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This new WhatsApp message is a hoax - but this is why you still need to read it

You'll probably receive this in the coming days

This new WhatsApp message is a hoax - but this is why you still need to read it
Tom Victor
18 April 2018

It seems like barely a day passes without a viral message seeming to materialise out of nothing and suddenly finding its way into one or more of your inboxes.

Often they’re complete nonsense, like warnings Facebook is about to start charging you unless you share the message with five friends.

They’re essentially updated versions of chain letters, and you’re usually safe ignoring them. However, there’s a new one doing the rounds which – while its main message seems to be a hoax – still has some value.

You’ll likely get the message on WhatsApp from a concerned friend or family member (let’s face it, it’s always a family member) and it mentions a seemingly non-existent ‘Martinelli’ video.

Read more: There’s a terrifying new app that lets people spy on your WhatsApp (even when “Last Seen” is hidden)

According to The Independent, the message reads as follows:

“If you know anyone using WhatsApp you might pass on this. An IT colleague has advised that a video comes out tomorrow from WhatsApp called martinelli do not open it, it hacks your phone and nothing will fix it. Spread the word.”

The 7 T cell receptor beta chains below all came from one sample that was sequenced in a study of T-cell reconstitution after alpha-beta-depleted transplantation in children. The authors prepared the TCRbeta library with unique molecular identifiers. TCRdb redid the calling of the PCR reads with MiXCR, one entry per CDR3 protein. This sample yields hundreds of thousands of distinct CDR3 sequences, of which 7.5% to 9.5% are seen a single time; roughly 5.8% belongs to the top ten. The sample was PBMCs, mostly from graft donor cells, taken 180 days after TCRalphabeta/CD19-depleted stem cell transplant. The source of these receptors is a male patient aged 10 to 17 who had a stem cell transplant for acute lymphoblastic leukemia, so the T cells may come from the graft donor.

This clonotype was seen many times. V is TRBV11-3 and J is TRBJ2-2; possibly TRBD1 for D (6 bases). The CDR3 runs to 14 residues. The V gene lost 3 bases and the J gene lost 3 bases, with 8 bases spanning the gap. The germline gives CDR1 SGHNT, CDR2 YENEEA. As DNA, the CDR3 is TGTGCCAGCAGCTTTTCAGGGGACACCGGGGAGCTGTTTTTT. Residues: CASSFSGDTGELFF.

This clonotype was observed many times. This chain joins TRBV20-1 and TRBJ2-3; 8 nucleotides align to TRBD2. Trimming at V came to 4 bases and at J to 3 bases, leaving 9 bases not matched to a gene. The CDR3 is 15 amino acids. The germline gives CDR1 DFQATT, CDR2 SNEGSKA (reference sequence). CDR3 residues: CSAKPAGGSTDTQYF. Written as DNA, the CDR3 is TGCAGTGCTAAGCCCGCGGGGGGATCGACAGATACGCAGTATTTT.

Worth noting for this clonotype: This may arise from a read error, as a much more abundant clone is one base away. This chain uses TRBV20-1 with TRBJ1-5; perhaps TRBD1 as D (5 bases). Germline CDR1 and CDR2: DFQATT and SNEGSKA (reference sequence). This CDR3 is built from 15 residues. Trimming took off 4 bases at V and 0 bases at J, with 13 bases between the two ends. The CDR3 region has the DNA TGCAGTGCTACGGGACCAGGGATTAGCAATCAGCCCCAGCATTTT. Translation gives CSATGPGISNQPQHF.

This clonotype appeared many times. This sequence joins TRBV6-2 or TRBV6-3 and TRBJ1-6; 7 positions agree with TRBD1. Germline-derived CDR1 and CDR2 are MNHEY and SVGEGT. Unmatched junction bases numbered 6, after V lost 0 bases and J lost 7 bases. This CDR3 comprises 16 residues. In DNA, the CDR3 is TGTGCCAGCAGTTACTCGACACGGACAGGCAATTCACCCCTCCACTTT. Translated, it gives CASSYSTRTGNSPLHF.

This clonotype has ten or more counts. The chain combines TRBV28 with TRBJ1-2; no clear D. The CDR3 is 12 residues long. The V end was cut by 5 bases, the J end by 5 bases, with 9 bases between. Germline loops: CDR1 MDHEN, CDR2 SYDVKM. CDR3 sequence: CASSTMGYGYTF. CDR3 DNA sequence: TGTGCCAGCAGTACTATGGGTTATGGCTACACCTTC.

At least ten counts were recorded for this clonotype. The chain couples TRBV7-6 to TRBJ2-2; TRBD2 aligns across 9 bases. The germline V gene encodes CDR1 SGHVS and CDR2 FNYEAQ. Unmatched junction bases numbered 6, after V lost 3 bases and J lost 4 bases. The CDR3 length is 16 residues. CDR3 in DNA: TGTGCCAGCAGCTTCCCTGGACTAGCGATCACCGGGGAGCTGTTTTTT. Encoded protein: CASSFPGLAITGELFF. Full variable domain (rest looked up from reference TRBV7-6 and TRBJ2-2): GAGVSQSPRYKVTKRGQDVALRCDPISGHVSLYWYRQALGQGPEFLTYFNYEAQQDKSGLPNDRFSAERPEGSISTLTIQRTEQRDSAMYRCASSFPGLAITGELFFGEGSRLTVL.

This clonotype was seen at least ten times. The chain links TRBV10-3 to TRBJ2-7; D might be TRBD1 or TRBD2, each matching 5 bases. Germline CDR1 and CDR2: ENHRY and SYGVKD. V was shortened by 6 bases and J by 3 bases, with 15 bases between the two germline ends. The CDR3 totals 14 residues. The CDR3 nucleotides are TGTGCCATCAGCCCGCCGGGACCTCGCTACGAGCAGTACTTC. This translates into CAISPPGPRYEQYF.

“If you receive a message to update the Whatsapp to Whatsapp Gold, do not click !!!!! Now said on the news this virus is difficult and severe.”

The wording may vary slightly, but the two components – ‘martinelli’ and ‘Whatsapp Gold’ (sic) – are said to remain consistent.

So, first things first, this ‘Martinelli’ video doesn’t appear to exist, and besides, users are likely to be at greater danger from a link to a video rather than a video sent directly.

Which brings us on to the second part of the message, relating to WhatsApp Gold.

This actually is a scam – in the sense that no such product or upgrade exists – and a link purporting to direct you to it will be a hoax, and one which could potentially be damaging to your device.

Read more: A definitive guide to every WhatsApp group that you’re in

All this means while the message itself might relate to things which don’t exist, it’s still worth reading to ensure you’re forewarned about an actual issue.

Well we say that, but we’ve just relaid the warning here - so you can probably just ignore and delete it now that you’ve got all the relevant information (no need to thank us, but you can if you like).

(Images: Getty)